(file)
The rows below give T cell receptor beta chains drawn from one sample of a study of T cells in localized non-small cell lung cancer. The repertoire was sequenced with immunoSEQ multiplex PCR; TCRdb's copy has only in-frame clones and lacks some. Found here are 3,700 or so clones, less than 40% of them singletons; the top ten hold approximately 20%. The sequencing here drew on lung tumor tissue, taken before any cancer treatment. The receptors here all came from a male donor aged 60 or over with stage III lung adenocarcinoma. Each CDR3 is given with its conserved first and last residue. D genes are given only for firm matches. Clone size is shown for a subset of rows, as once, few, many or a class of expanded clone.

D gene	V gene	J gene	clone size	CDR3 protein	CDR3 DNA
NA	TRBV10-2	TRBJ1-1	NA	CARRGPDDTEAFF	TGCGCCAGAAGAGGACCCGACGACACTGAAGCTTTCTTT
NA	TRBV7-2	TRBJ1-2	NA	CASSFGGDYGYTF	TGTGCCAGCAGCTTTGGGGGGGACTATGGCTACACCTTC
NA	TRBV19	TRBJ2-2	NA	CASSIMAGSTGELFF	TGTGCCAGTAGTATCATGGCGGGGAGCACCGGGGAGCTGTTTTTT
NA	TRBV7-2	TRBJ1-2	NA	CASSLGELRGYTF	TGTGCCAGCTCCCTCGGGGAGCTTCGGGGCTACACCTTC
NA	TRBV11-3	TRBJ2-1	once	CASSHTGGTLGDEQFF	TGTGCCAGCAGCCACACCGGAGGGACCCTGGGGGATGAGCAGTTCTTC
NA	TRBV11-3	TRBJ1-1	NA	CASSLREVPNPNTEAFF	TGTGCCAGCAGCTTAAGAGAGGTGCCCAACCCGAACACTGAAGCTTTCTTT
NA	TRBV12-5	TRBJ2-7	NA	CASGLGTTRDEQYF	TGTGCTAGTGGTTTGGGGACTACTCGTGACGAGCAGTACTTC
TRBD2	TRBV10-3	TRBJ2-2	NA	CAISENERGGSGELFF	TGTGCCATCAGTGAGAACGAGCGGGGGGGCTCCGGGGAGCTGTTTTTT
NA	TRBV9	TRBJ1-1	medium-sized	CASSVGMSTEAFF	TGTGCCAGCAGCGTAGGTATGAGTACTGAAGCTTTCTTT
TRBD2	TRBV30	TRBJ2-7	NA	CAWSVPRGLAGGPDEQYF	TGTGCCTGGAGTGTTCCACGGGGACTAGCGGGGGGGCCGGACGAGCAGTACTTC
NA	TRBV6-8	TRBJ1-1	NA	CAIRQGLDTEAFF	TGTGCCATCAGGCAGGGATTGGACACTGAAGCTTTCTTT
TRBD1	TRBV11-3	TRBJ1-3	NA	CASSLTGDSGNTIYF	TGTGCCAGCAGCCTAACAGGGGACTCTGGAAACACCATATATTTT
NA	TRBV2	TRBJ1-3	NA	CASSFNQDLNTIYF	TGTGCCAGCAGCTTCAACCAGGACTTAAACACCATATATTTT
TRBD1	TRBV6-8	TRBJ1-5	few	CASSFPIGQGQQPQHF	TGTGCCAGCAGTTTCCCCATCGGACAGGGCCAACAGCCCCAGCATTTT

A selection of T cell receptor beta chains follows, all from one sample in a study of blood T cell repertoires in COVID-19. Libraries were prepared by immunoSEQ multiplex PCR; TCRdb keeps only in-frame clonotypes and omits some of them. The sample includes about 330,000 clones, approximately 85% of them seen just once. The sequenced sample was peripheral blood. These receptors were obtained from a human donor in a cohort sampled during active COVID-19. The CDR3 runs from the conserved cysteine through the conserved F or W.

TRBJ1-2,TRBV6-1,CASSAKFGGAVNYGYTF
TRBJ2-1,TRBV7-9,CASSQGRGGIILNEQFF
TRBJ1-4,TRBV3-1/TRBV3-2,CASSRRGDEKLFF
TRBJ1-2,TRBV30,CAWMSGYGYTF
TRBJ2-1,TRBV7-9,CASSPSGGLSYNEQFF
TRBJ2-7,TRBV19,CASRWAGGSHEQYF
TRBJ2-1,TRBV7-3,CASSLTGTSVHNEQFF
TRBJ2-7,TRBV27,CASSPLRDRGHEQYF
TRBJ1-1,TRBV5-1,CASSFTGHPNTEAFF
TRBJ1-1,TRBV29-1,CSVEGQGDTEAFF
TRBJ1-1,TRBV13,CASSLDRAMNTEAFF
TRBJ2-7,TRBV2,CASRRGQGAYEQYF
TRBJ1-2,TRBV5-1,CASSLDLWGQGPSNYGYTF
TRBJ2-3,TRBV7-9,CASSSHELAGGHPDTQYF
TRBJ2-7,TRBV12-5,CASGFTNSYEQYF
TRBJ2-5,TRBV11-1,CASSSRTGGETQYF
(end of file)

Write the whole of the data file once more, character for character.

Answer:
The rows below give T cell receptor beta chains drawn from one sample of a study of T cells in localized non-small cell lung cancer. The repertoire was sequenced with immunoSEQ multiplex PCR; TCRdb's copy has only in-frame clones and lacks some. Found here are 3,700 or so clones, less than 40% of them singletons; the top ten hold approximately 20%. The sequencing here drew on lung tumor tissue, taken before any cancer treatment. The receptors here all came from a male donor aged 60 or over with stage III lung adenocarcinoma. Each CDR3 is given with its conserved first and last residue. D genes are given only for firm matches. Clone size is shown for a subset of rows, as once, few, many or a class of expanded clone.

D gene	V gene	J gene	clone size	CDR3 protein	CDR3 DNA
NA	TRBV10-2	TRBJ1-1	NA	CARRGPDDTEAFF	TGCGCCAGAAGAGGACCCGACGACACTGAAGCTTTCTTT
NA	TRBV7-2	TRBJ1-2	NA	CASSFGGDYGYTF	TGTGCCAGCAGCTTTGGGGGGGACTATGGCTACACCTTC
NA	TRBV19	TRBJ2-2	NA	CASSIMAGSTGELFF	TGTGCCAGTAGTATCATGGCGGGGAGCACCGGGGAGCTGTTTTTT
NA	TRBV7-2	TRBJ1-2	NA	CASSLGELRGYTF	TGTGCCAGCTCCCTCGGGGAGCTTCGGGGCTACACCTTC
NA	TRBV11-3	TRBJ2-1	once	CASSHTGGTLGDEQFF	TGTGCCAGCAGCCACACCGGAGGGACCCTGGGGGATGAGCAGTTCTTC
NA	TRBV11-3	TRBJ1-1	NA	CASSLREVPNPNTEAFF	TGTGCCAGCAGCTTAAGAGAGGTGCCCAACCCGAACACTGAAGCTTTCTTT
NA	TRBV12-5	TRBJ2-7	NA	CASGLGTTRDEQYF	TGTGCTAGTGGTTTGGGGACTACTCGTGACGAGCAGTACTTC
TRBD2	TRBV10-3	TRBJ2-2	NA	CAISENERGGSGELFF	TGTGCCATCAGTGAGAACGAGCGGGGGGGCTCCGGGGAGCTGTTTTTT
NA	TRBV9	TRBJ1-1	medium-sized	CASSVGMSTEAFF	TGTGCCAGCAGCGTAGGTATGAGTACTGAAGCTTTCTTT
TRBD2	TRBV30	TRBJ2-7	NA	CAWSVPRGLAGGPDEQYF	TGTGCCTGGAGTGTTCCACGGGGACTAGCGGGGGGGCCGGACGAGCAGTACTTC
NA	TRBV6-8	TRBJ1-1	NA	CAIRQGLDTEAFF	TGTGCCATCAGGCAGGGATTGGACACTGAAGCTTTCTTT
TRBD1	TRBV11-3	TRBJ1-3	NA	CASSLTGDSGNTIYF	TGTGCCAGCAGCCTAACAGGGGACTCTGGAAACACCATATATTTT
NA	TRBV2	TRBJ1-3	NA	CASSFNQDLNTIYF	TGTGCCAGCAGCTTCAACCAGGACTTAAACACCATATATTTT
TRBD1	TRBV6-8	TRBJ1-5	few	CASSFPIGQGQQPQHF	TGTGCCAGCAGTTTCCCCATCGGACAGGGCCAACAGCCCCAGCATTTT

A selection of T cell receptor beta chains follows, all from one sample in a study of blood T cell repertoires in COVID-19. Libraries were prepared by immunoSEQ multiplex PCR; TCRdb keeps only in-frame clonotypes and omits some of them. The sample includes about 330,000 clones, approximately 85% of them seen just once. The sequenced sample was peripheral blood. These receptors were obtained from a human donor in a cohort sampled during active COVID-19. The CDR3 runs from the conserved cysteine through the conserved F or W.

TRBJ1-2,TRBV6-1,CASSAKFGGAVNYGYTF
TRBJ2-1,TRBV7-9,CASSQGRGGIILNEQFF
TRBJ1-4,TRBV3-1/TRBV3-2,CASSRRGDEKLFF
TRBJ1-2,TRBV30,CAWMSGYGYTF
TRBJ2-1,TRBV7-9,CASSPSGGLSYNEQFF
TRBJ2-7,TRBV19,CASRWAGGSHEQYF
TRBJ2-1,TRBV7-3,CASSLTGTSVHNEQFF
TRBJ2-7,TRBV27,CASSPLRDRGHEQYF
TRBJ1-1,TRBV5-1,CASSFTGHPNTEAFF
TRBJ1-1,TRBV29-1,CSVEGQGDTEAFF
TRBJ1-1,TRBV13,CASSLDRAMNTEAFF
TRBJ2-7,TRBV2,CASRRGQGAYEQYF
TRBJ1-2,TRBV5-1,CASSLDLWGQGPSNYGYTF
TRBJ2-3,TRBV7-9,CASSSHELAGGHPDTQYF
TRBJ2-7,TRBV12-5,CASGFTNSYEQYF
TRBJ2-5,TRBV11-1,CASSSRTGGETQYF